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Oct. 25, 2021, 8:15 a.m. EDT

The PC slowdown shouldn’t hurt Microsoft earnings, and here’s why

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By Jeremy C. Owens

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What analysts are saying

Analysts are in pretty universal agreement about Microsoft’s current position. According to FactSet tracking, 33 out of 36 analysts rate the stock the equivalent of a buy, while the other three rate it as a hold.

“Currently trading at ~27x our CY23 GAAP EPS estimates, Microsoft represents a rare combination of strong secular positioning and reasonable valuation within the software space,” wrote the Morgan Stanley analysts, who rate the shares overweight with a price target of $331.

The once concern seems to be the durability of the current growth trajectory, which is why the Nuance acquisition and increased pricing of Office 365 is seen as key to the stock continuing to rise.

“Comps get progressively tougher throughout FY22, which should be met by Microsoft’s durable growth portfolio of Azure/Security/Teams,” wrote Jeffries analysts, who have an outperform rating and recently raised their price target to $375 from $345. “Key items to watch are elevated expectations (Azure high 40s reported), integration with Nuance and increased security investments.”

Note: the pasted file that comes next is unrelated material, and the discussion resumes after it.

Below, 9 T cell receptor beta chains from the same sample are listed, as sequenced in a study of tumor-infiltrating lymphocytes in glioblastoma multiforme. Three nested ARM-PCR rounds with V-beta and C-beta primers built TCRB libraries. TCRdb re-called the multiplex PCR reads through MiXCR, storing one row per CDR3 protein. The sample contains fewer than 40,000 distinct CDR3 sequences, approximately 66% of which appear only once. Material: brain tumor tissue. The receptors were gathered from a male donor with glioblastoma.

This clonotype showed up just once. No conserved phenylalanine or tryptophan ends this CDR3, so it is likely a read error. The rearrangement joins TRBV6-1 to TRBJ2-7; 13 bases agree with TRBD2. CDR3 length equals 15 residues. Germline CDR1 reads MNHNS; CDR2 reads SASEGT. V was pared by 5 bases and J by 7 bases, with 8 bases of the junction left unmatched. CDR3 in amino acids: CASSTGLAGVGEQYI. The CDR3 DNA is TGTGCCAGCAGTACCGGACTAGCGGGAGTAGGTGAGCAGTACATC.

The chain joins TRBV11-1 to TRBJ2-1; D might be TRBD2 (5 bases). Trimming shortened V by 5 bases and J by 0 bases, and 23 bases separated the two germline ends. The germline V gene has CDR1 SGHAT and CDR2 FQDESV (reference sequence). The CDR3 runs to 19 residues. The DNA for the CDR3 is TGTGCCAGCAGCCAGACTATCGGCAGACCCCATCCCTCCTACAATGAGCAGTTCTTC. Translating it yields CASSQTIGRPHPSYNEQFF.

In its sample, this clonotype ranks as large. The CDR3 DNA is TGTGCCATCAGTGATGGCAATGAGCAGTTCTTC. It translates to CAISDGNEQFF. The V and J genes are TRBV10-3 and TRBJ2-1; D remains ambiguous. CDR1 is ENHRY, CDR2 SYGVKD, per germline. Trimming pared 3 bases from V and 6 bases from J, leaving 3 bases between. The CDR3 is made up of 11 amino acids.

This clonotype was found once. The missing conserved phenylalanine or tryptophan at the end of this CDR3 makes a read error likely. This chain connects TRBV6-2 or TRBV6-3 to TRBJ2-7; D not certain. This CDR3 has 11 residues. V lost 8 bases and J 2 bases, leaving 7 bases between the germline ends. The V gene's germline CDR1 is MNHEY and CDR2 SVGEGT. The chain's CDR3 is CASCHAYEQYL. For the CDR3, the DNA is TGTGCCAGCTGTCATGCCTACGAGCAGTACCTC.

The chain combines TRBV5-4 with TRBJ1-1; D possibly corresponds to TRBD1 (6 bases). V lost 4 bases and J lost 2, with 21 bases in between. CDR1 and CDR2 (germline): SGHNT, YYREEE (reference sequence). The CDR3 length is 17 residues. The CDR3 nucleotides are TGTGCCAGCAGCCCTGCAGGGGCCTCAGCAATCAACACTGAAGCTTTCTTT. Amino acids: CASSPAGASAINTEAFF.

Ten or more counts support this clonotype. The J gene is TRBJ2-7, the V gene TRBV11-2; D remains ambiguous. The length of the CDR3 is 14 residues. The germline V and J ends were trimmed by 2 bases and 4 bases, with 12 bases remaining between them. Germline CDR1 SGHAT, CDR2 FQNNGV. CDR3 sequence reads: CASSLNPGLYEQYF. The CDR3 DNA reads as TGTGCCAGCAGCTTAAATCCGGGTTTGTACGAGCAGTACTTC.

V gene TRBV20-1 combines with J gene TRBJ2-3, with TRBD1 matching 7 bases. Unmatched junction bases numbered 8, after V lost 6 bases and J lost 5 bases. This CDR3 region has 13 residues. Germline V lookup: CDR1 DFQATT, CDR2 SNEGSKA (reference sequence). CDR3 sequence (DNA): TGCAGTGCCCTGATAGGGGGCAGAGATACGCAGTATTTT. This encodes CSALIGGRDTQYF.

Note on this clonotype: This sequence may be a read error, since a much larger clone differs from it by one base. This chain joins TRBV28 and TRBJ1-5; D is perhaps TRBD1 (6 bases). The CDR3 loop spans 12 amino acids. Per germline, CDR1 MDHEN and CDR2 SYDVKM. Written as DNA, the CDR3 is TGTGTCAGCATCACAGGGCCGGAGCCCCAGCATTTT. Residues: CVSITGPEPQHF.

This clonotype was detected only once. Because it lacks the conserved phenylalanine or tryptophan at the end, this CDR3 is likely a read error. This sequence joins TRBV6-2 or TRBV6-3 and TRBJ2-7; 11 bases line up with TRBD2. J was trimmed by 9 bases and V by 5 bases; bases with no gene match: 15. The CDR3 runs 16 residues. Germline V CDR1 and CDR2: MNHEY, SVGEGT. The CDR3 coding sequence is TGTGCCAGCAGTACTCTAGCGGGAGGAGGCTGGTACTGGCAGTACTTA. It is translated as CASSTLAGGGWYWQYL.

In-depth: The tech earnings boom is fizzling out, as Apple and Amazon face the same issues as everyone else

Microsoft has benefitted from the pandemic, as companies have relied on cloud-computing power and software to keep teams connected while working remotely. But Microsoft bull and Wedbush analyst Daniel Ives does not see a return to the office as a sign that the boom will end.

“We believe the Street’s view of moderating cloud growth on the other side of this WFH cycle is contrary to the deal activity Microsoft is seeing in the field,” Ives, with an outperform rating and $375 price target, wrote in a preview of the report. “While we have seen the momentum of this backdrop in the last few years, we believe deal flow looks incrementally strong (Office 365/Azure combo deals in particular) heading into FY22 as we estimate that Microsoft is still only ~35% through penetrating its unparalleled installed base on the cloud transition.”

Stifel analysts, with a buy rating and $325 price target, concurred.

“We continue to believe that the pandemic is forcing organizations to accelerate the pace of their cloud migrations and that Microsoft remains a key beneficiary of this modernization spend, especially around large new deal momentum, as its broad stack enables it to capture Tier 1 workloads previously out of reach,” they wrote.

The average price target on Microsoft stock as of Friday afternoon was $335.47, roughly 8.5% higher than the going rate.

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